July 22, 2019
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Maine House reverses itself again to oppose effort to link Electoral College to popular vote

Gabor Degre | BDN
Gabor Degre | BDN
Betty Johnson, president of the Maine electors of the Electoral College, confers with Maine Secretary of State Matthew Dunlap during the casting of ballots for president and vice president of the United States at the State House in Augusta in December 2016.

AUGUSTA, Maine — The Democratic-led Maine House of Representatives rejected a bill on Monday to join an interstate effort to turn the Electoral College into a majority way to elect presidents in a second reversal on the measure that will kill it barring another flip.

The proposal from Senate President Troy Jackson, D-Allagash, passed the Senate in mid-May and had been seesawing between passage and rejection in the lower chamber during the past month amid opposition from Republicans gearing up to back the 2020 re-election campaign of Donald Trump, the fifth president to be elected while losing the popular vote.

It failed in an initial 76-66 vote in the House last month, then the chamber endorsed it in a 77-69 vote after seven Democrats flipped their positions last week. But it is on track to die after Monday’s 79-68 vote in the House, when 20 Democrats voted with Republicans against it.

That included six Democrats who flipped relative to the last vote, including Majority Leader Matt Moonen of Portland and Assistant Majority Leader Ryan Fecteau of Biddeford, who had backed the measure until Monday. Gov. Janet Mills, also a Democrat, hadn’t taken a stance on the bill.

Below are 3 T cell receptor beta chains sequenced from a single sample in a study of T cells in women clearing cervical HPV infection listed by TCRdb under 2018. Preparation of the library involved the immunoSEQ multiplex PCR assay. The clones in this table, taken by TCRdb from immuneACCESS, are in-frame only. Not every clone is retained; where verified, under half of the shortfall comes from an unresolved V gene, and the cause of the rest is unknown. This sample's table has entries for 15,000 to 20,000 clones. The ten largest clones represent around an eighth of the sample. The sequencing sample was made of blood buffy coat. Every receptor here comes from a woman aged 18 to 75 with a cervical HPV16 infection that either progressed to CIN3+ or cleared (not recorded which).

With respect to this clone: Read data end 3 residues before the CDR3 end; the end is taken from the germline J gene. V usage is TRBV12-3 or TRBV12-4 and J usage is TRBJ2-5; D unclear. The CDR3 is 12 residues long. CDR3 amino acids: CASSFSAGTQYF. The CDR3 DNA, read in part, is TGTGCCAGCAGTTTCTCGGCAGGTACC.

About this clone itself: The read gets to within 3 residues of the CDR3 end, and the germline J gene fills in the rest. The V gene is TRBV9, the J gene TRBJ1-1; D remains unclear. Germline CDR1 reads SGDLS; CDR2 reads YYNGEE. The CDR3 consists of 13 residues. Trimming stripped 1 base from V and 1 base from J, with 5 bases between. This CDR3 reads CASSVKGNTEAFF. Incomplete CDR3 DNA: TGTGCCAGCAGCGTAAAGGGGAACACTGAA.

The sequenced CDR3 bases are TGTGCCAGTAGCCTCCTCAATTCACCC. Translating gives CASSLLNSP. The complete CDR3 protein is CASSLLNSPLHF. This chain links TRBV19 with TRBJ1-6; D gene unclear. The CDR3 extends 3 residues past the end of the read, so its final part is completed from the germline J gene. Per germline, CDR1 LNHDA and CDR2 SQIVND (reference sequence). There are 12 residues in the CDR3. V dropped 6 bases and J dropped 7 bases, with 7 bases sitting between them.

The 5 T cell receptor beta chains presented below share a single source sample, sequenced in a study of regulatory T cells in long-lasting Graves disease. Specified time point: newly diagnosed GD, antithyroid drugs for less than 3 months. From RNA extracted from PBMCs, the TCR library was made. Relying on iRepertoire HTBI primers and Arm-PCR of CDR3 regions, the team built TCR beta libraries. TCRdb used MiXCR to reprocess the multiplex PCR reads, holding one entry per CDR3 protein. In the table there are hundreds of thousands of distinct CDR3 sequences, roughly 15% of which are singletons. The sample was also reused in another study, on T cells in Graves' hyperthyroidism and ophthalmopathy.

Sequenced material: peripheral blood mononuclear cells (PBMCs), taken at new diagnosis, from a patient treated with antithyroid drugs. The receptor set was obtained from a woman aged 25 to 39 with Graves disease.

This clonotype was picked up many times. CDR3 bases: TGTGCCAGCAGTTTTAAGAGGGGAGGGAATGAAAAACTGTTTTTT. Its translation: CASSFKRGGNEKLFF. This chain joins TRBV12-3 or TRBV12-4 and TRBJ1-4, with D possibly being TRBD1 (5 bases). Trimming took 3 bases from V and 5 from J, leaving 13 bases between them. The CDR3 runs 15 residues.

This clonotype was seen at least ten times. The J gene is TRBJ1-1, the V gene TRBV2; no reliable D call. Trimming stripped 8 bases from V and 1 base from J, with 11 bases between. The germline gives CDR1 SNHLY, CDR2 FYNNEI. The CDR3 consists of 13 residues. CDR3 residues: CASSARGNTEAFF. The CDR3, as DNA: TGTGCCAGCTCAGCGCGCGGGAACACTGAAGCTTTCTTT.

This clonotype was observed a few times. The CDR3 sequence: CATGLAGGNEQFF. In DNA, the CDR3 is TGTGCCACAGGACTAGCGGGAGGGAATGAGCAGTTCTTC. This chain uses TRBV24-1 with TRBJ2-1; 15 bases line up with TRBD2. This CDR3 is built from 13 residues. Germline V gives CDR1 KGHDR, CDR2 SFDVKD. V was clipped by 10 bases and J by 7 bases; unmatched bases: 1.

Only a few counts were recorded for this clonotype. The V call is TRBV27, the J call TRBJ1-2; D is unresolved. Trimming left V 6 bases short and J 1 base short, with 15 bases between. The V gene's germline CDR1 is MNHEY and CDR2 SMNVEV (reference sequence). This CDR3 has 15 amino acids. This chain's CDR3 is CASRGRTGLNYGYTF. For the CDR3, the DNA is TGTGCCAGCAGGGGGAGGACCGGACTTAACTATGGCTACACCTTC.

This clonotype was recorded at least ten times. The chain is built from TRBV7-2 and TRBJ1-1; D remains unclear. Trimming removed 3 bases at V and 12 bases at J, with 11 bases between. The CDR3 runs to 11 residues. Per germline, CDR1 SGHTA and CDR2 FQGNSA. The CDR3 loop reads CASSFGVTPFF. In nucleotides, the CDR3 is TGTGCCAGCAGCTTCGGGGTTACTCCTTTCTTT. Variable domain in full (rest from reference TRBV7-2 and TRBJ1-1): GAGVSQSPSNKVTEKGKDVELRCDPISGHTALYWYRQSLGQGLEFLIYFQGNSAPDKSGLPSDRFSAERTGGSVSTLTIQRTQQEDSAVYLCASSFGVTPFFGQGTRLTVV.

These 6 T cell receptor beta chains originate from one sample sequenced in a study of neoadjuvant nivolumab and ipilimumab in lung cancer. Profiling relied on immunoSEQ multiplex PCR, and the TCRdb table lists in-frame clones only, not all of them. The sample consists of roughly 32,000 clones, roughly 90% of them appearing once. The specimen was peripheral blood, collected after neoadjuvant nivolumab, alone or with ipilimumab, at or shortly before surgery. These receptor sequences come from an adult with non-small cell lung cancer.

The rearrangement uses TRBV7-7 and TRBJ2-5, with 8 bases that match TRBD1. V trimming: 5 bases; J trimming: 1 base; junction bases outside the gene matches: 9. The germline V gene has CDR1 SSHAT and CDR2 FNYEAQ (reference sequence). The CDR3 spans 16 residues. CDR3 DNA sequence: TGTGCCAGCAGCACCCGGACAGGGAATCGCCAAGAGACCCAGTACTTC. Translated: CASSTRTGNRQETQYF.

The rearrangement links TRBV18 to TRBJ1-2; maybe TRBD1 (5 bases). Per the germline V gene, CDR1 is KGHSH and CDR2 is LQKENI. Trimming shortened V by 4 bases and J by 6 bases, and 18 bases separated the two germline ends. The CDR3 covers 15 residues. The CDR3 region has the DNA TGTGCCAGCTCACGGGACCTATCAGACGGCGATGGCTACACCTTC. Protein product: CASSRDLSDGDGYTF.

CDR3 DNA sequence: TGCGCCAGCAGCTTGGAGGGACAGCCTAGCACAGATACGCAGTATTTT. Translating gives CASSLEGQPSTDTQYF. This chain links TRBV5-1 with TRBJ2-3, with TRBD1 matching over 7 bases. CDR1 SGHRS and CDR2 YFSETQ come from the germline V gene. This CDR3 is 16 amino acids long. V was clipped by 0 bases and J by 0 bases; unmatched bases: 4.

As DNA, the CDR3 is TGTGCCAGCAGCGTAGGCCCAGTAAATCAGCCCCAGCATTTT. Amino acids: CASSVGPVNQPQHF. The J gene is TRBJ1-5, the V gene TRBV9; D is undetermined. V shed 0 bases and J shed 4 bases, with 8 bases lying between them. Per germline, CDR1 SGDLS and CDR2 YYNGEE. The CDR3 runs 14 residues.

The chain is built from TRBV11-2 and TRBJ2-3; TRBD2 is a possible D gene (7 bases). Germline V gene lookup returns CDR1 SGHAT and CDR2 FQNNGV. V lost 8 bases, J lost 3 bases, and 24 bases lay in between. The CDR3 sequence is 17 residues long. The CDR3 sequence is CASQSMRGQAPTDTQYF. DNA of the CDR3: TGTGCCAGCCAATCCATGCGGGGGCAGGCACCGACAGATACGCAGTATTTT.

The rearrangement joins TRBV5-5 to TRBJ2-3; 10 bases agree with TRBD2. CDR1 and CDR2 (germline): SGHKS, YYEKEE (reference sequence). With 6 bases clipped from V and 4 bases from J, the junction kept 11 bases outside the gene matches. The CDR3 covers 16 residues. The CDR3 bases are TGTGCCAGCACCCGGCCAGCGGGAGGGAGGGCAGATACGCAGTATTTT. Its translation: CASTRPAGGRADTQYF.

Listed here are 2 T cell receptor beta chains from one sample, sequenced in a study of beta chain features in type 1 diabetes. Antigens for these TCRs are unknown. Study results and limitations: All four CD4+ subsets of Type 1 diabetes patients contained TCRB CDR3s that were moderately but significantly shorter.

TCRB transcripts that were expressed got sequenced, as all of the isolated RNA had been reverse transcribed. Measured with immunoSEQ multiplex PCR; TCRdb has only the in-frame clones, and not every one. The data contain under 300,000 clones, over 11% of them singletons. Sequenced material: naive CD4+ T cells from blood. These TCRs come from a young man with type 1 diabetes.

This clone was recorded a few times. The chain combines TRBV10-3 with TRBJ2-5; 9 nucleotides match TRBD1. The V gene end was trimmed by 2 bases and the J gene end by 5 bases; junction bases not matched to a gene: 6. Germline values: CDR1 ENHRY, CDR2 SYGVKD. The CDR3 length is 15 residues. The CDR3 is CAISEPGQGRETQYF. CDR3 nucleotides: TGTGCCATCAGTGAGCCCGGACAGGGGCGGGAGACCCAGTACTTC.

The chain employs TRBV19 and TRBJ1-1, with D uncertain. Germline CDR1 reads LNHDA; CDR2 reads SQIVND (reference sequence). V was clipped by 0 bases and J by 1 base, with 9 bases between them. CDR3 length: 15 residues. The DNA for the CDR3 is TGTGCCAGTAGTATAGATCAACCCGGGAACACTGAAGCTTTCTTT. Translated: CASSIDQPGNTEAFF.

Jackson’s measure could face further action in both chambers, but it will die between the House and Senate if Monday’s result holds. The compact would effectively subvert the Electoral College — which now gives outsized influence to smaller states by apportioning electors based on the members of a state’s congressional delegation — by turning it into a majority system.

Member states would agree to award electors based on the winner of the national popular vote. To date, 16 jurisdictions representing 196 electors have voted to join. The effort wouldn’t take effect until it reaches 270 electors, the number needed to create an Electoral College majority.

Supporters have argued that candidates now have little reason to pay attention to small states during general elections and instead focus on larger swing states, but Republicans have argued that joining the compact would simply hand a portion of Maine’s influence to larger states.

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